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Where financial institutions must shore up their cybersecurity

“The optimism is that many financial institutions have early adopted a number of the latest and modern cybersecurity defenses that make businesses safer within the face of threats. This mustn’t be neglected when comparing ourselves to other firms,” said Phillips.

“Unfortunately, nevertheless, the threat landscape continues to shift. So what we’re seeing is an increasing variety of more sophisticated and more specialized cybercriminals. They’re engaged in a dark race for tragic innovation, specializing in higher initial access, higher tools for lateral movement, the more disruptive financial institutions need to grapple with Developed types of ransomware and extortion.”

Phillips also highlighted the “problems with scale” that currently exist. Many criminal cyber groups specialise in constructing attack tools that may be manipulated and monetized by other less sophisticated criminals. One example is ransomware as a service (RaaS). It is a business model between ransomware operators and affiliates, where affiliates pay to launch ransomware attacks developed by operators.

Phillips told Insurance Business: “There’s also the difficulty of scale. Cybercriminals is probably not very sophisticated, but they’re in search of every opportunity to make a fast buck.”

Resilience data shows that financial institutions often lag behind in email security controls, making them more prone to phishing attacks that result in cybercrime. Particularly, phishing attacks are the highest threats to the financial sector in Verizon’s 2022 Data Breach Investigations Report (DBIR) and the highest digital crimes reported by the FBI in 2021, with greater than 300,000 incidents.

“With regards to business email compromise (BEC) attacks, it is important to emphasise that while a number of the initial intrusion methods are the identical, many cybercriminals have different motives,” Phillips said. increase. “Some will attempt to trick employees into sending money directly, while others will try and obtain data to make the most of opportunities to commit identity theft, mental property theft, or other privacy-related crimes.

There are strategies that financial institutions can implement to raised protect sensitive customer data and their very own sensitive information. A key a part of this plan, in response to Phillips, is implementing best practices to handle current threat vectors, in addition to helping management higher understand how financial cyberattacks are progressing and methods to reply to them.

“FIs often go far beyond the fundamentals with regards to cybersecurity, but actually multi-factor authentication (MFA) is paramount within the financial sector, especially for privileged accounts,” said Phillips. I’m here. “Advanced endpoint detection and response (EDR) technology that stops malicious files from spreading inside your network can be a critical investment.”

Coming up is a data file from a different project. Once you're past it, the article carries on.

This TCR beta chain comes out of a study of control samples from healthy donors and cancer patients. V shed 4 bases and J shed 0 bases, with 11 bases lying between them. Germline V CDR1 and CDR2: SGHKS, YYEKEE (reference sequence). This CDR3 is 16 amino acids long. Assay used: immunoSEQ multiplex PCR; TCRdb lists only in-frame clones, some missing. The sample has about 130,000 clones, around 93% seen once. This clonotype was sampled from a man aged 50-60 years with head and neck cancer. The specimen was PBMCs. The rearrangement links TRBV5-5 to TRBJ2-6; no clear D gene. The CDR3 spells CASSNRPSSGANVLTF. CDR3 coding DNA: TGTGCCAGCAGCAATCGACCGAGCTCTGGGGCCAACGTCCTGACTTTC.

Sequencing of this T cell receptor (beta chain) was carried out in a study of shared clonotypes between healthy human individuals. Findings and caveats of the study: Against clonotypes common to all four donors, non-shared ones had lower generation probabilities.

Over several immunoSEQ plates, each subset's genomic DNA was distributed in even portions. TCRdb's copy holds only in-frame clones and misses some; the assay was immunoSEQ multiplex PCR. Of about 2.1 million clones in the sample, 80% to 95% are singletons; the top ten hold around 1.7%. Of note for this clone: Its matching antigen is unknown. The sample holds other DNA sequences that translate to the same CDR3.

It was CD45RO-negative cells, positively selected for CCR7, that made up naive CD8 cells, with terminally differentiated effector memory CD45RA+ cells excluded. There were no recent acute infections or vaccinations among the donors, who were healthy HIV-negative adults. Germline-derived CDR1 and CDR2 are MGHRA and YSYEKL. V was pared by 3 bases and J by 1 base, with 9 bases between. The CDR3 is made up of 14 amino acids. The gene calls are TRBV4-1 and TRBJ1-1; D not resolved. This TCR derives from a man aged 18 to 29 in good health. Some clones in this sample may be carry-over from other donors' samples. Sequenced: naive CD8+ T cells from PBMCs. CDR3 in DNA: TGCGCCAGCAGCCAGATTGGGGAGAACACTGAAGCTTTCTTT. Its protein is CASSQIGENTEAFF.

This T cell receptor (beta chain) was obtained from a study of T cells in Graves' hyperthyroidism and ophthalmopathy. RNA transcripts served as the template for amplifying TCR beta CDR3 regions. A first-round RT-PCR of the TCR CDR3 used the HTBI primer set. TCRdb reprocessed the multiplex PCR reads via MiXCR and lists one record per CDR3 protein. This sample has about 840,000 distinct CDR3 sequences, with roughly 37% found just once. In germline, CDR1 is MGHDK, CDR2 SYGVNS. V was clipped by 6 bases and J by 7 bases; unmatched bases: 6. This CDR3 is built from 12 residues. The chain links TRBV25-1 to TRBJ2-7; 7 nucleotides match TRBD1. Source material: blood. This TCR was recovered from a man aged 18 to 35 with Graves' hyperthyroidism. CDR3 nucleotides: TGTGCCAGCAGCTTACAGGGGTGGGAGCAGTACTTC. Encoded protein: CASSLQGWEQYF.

Resilience’s Chief Billing Officer urged FI to double down on its cybersecurity efforts in three key areas: Privileged Access Management – ​​Create security blocks and checks across your network. Practice Restore from Backup – Ensure operational continuity after a business-disrupting cyber event.

One area where financial institutions “must proceed to mature,” in response to Phillips, is third-party vendor risk management. he said: – who they depend on to satisfy their mission and serve their clients. Not only is the ransomware directly attacking her FI, but a significant FI vendor is under attack, putting the financial institution’s data and business in danger. ”

Regarding vendor risk management, Phillips shared some recommendations. First, financial institutions should create a list of their current vendors and the information they’ve access to, he said. Then it’s worthwhile to categorize those vendors into risk tiers to grasp which of them are critical to your mission and discover those who control operations or data that would disrupt your small business if compromised.

“It is also necessary to include risk due diligence into the seller selection process,” adds Phillips. “Unfortunately, the financial sector relies heavily on third-party vendors to operate, so FIs often select vendors on price and features, requiring scrutiny of those vendors for cybersecurity posture and best practices. It wasn’t until later that I spotted there was something they convey to the cybersecurity table, so constructing that due diligence process into the seller selection process may be very necessary.

“Financial institutions must also conduct ongoing oversight and monitoring of high-risk vendors crucial to operate their business. We’ll closely monitor systems and performance and be sure that vendors don’t meet appropriate standards. We also must have a remediation plan in place within the event of a security or cyber event.”



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